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What You Should Know Before Donating to a Disaster Charity or Paying a Contractor

Jupiterimages/Thinkstock(NEW YORK) -- The Department of Justice has warned of the potential for disaster fraud in the aftermath of superstorm Sandy, which ravaged millions of homes and businesses along the Atlantic Coast, and as of Friday morning, had left more than 3.6 million people in 11 states without power.

Suspected fraudulent activity relating to storm relief efforts should be reported to the National Center for Disaster Fraud's toll-free hot line at 866-720-5721, which is available 24-hours a day, seven-days a week .

Located in Baton Rouge, La., the fraud center was established by the Justice Department in the fall of 2005 following Hurricane Katrina. Its task force has prosecuted 1,439 individuals throughout the country related to Hurricanes Katrina, Rita and Wilma, according to the center. Those prosecutions included charity scams, government and private-sector benefit fraud, identity theft, contract and procurement fraud and public corruption.

The Federal Trade Commission has stepped in too with help on how home and business owners who need to hire contractors can avoid scammers.

First, said the FTC, ask for copies of a contractor's general liability and worker's compensation insurance. Homeowners are advised to check the contractor's identification and references.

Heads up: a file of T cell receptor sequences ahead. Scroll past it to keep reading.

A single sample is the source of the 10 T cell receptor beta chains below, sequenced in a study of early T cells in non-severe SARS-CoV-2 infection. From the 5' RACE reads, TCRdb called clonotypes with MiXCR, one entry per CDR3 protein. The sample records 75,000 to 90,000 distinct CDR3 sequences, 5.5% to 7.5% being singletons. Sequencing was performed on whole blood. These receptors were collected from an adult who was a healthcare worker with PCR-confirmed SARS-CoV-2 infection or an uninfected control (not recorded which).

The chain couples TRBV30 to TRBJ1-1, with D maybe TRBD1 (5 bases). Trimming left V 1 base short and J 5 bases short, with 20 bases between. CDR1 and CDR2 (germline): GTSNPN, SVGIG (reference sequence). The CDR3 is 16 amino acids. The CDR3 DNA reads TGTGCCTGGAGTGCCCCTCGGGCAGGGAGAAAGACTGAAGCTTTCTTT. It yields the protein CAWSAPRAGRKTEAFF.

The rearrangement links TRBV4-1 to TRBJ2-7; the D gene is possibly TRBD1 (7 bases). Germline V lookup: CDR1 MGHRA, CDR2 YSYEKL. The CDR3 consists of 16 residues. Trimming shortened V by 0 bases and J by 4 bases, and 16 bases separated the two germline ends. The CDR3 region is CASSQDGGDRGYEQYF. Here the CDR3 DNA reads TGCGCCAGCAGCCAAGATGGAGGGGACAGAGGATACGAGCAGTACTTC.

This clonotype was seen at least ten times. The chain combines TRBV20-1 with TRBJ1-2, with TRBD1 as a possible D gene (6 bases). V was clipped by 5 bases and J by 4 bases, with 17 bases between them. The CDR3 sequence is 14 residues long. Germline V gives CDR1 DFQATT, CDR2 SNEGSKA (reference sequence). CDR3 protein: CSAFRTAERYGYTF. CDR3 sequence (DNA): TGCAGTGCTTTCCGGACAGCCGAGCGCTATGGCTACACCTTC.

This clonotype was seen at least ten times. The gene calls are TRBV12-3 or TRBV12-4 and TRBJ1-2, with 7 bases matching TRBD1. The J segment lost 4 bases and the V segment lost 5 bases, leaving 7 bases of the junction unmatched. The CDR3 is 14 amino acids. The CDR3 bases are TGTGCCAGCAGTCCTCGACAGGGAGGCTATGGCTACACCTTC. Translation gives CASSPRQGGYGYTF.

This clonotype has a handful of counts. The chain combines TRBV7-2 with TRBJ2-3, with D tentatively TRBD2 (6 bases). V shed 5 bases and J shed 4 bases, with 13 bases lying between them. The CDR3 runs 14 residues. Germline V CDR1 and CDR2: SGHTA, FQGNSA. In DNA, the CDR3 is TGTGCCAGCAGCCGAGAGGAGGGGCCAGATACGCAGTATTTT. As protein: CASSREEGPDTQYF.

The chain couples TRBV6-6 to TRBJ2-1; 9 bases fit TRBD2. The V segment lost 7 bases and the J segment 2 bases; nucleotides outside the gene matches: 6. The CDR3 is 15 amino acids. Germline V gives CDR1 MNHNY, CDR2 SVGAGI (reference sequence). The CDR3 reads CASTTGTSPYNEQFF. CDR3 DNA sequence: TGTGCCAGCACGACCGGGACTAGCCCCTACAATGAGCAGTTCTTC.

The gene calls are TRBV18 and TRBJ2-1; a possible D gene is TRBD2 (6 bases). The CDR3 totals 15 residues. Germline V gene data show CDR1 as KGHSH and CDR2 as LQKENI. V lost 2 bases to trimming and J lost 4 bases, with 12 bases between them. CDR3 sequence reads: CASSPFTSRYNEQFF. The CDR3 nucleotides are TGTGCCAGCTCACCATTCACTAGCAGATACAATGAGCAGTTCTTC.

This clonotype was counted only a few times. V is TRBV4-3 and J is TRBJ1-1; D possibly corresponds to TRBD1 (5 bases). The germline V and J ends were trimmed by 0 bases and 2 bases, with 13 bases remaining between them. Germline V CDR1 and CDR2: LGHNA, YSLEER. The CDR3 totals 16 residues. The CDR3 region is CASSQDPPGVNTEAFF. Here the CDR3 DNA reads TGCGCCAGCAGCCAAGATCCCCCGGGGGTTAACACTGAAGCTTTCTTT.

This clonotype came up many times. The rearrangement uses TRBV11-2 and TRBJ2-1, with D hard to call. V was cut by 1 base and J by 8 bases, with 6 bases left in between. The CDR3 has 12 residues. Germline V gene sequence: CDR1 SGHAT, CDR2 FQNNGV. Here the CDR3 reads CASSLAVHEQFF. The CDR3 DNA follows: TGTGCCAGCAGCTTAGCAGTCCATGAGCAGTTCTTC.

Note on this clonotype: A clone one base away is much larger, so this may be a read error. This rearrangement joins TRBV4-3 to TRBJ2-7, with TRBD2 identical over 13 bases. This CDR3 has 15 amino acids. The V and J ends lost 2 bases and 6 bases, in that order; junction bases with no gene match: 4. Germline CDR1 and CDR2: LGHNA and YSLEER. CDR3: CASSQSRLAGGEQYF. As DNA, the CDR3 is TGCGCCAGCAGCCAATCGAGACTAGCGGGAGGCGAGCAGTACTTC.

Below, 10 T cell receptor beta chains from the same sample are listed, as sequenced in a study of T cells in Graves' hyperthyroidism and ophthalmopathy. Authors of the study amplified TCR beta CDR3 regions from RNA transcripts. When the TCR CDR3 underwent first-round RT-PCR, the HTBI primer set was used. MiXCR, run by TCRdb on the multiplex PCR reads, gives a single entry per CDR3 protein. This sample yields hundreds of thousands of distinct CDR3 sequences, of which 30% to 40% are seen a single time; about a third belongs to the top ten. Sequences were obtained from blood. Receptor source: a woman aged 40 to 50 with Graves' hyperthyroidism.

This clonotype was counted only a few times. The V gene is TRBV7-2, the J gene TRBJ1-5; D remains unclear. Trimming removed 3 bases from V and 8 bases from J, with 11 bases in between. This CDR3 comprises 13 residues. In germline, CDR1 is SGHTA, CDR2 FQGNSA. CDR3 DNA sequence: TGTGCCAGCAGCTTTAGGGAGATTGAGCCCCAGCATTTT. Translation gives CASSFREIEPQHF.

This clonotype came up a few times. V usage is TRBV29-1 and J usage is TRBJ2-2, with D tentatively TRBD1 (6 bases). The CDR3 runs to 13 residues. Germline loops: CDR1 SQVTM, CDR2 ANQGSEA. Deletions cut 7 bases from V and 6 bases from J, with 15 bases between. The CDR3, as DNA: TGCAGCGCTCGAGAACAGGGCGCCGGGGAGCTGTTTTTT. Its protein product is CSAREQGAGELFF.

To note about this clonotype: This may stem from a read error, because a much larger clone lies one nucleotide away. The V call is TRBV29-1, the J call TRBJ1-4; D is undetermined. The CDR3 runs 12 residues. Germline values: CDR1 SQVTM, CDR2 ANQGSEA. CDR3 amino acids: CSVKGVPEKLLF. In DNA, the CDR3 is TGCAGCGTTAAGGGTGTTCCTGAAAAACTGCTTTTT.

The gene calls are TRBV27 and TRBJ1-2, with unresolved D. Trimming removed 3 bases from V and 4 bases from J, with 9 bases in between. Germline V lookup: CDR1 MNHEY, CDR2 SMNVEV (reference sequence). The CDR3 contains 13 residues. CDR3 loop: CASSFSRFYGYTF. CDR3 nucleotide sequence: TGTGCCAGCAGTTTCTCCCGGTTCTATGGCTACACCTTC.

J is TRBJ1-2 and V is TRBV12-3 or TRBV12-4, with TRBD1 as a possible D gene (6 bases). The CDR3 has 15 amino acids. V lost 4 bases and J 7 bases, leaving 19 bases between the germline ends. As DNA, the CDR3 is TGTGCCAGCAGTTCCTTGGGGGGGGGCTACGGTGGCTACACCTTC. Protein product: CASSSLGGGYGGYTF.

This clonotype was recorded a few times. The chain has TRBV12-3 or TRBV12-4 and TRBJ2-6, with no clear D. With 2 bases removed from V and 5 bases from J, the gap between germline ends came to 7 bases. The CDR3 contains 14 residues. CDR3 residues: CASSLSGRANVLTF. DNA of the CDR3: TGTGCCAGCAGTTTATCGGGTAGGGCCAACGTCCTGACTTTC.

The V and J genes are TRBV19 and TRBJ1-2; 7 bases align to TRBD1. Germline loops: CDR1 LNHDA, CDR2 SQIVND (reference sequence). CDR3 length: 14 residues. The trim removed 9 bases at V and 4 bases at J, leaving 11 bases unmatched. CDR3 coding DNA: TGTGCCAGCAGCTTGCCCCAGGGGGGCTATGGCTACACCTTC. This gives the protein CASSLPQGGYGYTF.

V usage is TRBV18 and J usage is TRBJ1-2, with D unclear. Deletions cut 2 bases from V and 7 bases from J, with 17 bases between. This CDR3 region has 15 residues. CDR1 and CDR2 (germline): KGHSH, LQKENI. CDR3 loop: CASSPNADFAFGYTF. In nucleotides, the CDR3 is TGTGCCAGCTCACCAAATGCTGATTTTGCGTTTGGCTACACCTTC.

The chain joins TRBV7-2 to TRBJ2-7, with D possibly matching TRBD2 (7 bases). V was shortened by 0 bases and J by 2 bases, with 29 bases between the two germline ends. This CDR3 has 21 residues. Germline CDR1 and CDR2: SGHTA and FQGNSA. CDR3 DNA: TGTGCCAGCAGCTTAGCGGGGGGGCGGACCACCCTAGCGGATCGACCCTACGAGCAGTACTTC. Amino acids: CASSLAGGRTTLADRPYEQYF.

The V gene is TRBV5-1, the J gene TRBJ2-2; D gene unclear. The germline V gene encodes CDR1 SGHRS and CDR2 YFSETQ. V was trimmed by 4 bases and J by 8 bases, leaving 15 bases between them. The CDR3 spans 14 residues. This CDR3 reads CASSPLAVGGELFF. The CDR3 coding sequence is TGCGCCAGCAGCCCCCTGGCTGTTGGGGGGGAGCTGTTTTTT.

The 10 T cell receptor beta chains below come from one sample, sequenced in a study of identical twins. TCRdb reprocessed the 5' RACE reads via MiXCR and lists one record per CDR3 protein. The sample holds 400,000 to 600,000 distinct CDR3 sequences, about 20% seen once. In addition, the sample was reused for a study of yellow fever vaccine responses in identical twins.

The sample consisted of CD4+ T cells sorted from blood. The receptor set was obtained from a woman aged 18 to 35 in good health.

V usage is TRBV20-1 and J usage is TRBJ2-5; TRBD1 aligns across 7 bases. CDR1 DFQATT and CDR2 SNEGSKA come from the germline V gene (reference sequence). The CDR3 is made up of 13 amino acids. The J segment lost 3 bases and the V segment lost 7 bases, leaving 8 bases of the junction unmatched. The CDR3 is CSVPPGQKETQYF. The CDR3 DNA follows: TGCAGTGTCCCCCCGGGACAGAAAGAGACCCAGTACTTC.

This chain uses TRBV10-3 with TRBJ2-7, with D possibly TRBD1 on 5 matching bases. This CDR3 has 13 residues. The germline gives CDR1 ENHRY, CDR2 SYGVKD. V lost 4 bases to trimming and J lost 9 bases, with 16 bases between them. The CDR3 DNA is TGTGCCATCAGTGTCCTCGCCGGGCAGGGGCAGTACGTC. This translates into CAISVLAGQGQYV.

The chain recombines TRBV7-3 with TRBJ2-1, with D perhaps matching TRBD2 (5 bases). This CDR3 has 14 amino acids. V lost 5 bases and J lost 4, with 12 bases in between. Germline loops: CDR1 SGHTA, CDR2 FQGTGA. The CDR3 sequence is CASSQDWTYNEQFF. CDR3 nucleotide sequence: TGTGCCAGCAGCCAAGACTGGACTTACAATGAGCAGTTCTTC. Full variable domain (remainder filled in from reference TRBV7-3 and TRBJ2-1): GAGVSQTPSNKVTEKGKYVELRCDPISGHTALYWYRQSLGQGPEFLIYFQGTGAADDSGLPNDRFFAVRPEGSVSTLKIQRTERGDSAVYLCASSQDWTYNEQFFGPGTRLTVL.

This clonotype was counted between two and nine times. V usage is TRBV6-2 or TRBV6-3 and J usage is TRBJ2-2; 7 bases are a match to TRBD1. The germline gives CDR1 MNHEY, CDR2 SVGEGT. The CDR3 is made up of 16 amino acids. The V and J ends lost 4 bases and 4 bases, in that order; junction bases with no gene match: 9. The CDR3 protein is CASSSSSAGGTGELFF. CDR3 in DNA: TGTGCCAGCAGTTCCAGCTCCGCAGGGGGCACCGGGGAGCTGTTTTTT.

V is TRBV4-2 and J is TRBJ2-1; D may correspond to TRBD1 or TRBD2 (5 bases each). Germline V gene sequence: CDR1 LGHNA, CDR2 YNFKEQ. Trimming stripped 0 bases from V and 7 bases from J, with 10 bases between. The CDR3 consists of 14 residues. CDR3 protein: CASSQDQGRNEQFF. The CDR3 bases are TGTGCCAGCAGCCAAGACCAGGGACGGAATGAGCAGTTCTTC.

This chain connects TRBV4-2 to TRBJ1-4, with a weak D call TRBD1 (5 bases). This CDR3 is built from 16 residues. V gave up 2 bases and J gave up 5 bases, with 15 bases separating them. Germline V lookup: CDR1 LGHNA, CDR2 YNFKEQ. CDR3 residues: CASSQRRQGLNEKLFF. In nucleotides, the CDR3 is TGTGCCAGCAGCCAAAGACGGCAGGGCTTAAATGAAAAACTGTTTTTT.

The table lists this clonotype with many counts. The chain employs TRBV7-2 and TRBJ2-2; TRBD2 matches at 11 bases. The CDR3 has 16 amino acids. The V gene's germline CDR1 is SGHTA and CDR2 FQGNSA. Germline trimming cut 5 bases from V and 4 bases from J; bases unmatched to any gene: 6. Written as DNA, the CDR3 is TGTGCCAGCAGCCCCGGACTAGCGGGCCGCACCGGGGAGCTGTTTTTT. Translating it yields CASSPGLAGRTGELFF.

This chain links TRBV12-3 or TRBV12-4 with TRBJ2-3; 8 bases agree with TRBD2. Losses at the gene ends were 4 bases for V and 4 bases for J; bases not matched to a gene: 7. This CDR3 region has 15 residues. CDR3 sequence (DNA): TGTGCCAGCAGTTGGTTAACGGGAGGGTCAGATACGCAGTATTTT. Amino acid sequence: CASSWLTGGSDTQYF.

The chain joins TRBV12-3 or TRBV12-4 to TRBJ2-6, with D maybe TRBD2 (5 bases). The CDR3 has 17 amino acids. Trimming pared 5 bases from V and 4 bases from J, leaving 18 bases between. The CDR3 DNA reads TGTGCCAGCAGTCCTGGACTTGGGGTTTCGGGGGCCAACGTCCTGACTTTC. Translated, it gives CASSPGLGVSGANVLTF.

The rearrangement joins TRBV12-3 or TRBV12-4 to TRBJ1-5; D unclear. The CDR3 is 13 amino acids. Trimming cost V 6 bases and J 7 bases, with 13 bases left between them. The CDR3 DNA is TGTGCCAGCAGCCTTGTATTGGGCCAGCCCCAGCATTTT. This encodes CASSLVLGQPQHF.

"Deal with reputable people in your community," the FTC advises.

Next, if a down payment is required, pay only the minimum.

If you suspect a contractor is committing fraud, contact local law enforcement authorities and the Better Business Bureau.

The FTC offers the following tips for donating to charities:

1. Donate only to charities you know and trust.

Be alert for charities that seem to have sprung up overnight. Conduct due diligence on a charity. One way is to contact the Better Business Bureau's Wise Giving Alliance at
2. Ask if the caller is a paid fundraiser.

The FTC advises that consumers ask fundraisers who they work for, and what percentage of a donation goes to the charity and what percentage to the fundraiser. "If you don't get a clear answer, or if you don't like the answer you get, consider donating to a different organization," the FTC states.

3. Do not give out personal or financial information.

Your personal information includes your credit card or bank account number. The FTC says don't give that out unless you know the charity is reputable.

4. Never send cash.

If you give in cash, you won't know for sure if the organization will ever receive your donation, nor will you have a record for tax purposes.

Copyright 2012 ABC News Radio

ABC News Radio